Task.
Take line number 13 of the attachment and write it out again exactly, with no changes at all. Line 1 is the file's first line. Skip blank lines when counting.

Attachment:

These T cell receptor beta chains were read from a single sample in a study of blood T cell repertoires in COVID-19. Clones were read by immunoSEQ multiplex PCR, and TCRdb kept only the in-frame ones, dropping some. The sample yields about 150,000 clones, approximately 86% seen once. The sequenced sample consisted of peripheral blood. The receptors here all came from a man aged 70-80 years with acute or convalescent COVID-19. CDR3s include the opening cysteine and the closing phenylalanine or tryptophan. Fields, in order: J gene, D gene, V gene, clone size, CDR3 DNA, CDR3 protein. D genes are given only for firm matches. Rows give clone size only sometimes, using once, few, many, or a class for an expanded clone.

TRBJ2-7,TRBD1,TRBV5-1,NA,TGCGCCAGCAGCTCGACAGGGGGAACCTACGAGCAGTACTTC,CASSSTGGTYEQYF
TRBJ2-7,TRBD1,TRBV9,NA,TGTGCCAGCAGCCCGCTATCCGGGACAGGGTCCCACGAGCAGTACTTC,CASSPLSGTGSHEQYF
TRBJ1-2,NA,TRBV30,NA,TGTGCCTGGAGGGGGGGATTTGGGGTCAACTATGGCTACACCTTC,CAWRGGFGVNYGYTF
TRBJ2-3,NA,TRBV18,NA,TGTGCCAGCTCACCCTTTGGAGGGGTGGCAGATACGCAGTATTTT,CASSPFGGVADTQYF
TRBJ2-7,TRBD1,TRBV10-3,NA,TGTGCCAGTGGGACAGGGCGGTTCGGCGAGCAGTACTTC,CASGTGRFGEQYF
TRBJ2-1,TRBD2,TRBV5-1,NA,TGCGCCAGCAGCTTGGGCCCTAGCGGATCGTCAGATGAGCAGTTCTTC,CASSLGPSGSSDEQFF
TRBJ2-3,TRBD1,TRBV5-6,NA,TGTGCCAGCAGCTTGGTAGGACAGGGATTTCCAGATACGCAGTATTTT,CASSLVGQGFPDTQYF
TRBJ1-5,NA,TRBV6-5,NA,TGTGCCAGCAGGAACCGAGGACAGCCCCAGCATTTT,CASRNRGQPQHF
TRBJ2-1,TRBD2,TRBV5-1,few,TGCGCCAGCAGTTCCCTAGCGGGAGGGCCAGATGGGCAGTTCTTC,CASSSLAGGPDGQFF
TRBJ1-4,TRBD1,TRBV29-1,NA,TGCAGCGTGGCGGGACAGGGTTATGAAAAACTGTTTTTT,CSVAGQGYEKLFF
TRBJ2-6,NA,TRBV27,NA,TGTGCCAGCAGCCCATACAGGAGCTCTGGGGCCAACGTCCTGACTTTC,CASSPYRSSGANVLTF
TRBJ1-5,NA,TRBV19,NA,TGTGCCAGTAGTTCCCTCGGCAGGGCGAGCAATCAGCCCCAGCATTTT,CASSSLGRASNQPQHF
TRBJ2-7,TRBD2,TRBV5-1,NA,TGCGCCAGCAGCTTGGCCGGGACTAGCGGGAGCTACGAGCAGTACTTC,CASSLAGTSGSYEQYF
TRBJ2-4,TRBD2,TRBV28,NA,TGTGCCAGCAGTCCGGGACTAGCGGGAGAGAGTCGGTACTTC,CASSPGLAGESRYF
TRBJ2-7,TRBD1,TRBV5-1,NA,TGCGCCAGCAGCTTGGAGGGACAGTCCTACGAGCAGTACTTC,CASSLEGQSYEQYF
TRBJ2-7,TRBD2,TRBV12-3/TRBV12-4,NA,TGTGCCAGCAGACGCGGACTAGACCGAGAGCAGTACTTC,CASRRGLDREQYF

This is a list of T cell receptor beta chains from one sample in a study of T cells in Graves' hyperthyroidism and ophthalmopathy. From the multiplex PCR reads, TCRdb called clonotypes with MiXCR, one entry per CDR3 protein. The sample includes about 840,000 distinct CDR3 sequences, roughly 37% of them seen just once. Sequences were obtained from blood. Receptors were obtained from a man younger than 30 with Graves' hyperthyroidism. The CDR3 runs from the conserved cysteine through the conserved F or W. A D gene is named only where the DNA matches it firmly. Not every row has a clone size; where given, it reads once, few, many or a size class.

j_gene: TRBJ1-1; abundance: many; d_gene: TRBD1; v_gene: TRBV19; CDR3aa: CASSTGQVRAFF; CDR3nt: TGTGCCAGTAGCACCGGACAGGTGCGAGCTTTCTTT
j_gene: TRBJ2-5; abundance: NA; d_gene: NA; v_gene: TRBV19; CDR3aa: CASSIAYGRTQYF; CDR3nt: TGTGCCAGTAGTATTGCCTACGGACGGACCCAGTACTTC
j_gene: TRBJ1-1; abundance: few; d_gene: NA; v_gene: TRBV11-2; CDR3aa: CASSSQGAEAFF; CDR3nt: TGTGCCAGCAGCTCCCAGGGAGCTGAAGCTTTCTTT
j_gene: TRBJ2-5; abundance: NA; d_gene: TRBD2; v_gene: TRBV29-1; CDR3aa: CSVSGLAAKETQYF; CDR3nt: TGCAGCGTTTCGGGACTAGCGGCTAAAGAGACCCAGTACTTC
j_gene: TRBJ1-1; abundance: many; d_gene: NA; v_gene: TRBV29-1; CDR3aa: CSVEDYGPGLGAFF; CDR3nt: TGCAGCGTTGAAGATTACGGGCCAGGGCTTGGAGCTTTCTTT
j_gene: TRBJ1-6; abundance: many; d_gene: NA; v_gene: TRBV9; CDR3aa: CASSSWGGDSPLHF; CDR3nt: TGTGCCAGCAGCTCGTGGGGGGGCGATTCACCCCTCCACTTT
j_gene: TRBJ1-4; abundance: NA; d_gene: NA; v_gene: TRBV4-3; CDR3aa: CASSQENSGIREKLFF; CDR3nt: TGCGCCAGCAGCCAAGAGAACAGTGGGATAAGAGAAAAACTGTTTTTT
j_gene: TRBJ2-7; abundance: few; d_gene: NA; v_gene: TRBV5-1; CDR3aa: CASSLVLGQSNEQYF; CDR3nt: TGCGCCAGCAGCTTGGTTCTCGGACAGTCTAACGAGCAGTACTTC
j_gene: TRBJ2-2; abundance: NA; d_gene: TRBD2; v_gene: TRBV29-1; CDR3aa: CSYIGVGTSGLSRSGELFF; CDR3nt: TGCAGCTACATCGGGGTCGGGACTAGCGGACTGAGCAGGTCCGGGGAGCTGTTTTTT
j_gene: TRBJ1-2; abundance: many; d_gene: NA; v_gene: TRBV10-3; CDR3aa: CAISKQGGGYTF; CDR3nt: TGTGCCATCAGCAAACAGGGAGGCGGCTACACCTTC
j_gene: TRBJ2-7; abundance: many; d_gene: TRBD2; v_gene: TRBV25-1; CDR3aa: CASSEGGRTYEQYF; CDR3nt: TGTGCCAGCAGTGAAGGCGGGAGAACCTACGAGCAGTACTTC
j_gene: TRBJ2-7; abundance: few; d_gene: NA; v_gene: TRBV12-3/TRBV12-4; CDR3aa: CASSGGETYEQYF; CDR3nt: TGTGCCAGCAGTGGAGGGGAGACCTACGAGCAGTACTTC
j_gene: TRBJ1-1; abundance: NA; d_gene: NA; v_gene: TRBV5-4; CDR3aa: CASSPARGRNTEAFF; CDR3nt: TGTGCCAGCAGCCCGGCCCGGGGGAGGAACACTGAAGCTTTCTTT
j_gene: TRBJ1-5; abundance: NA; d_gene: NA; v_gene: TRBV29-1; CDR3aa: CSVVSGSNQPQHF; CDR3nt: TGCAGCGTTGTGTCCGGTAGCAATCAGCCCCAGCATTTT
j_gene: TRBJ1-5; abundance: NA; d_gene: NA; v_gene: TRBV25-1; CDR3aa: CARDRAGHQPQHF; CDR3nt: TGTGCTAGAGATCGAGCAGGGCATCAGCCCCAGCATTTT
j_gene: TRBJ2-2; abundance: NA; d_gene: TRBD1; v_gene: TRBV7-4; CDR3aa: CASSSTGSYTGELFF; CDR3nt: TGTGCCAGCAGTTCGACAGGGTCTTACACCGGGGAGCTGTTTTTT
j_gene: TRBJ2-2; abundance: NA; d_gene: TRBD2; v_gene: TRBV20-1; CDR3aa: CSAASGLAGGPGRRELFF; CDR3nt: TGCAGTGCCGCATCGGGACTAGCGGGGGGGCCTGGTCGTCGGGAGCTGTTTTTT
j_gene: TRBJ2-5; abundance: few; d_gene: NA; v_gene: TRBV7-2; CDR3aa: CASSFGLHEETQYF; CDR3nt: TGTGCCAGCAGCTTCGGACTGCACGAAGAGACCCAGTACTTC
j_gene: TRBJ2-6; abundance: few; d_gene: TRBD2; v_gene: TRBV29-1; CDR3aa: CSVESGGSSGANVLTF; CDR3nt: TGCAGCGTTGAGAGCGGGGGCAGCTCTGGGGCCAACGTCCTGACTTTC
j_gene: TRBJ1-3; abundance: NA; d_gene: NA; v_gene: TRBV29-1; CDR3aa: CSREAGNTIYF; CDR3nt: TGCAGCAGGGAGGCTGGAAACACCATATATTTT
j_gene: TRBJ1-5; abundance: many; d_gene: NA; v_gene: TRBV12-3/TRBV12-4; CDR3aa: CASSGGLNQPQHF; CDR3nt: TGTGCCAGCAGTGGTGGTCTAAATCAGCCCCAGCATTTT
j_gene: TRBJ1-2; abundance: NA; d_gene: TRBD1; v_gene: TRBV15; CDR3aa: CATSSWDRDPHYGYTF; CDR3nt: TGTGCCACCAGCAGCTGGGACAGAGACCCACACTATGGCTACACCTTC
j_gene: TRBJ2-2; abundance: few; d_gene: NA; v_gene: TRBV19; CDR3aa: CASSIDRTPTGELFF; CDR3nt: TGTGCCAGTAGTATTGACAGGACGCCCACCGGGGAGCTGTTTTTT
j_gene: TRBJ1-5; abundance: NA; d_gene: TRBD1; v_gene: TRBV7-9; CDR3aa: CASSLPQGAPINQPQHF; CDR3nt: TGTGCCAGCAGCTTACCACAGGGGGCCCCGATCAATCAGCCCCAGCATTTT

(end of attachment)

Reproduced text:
TRBJ1-5,NA,TRBV19,NA,TGTGCCAGTAGTTCCCTCGGCAGGGCGAGCAATCAGCCCCAGCATTTT,CASSSLGRASNQPQHF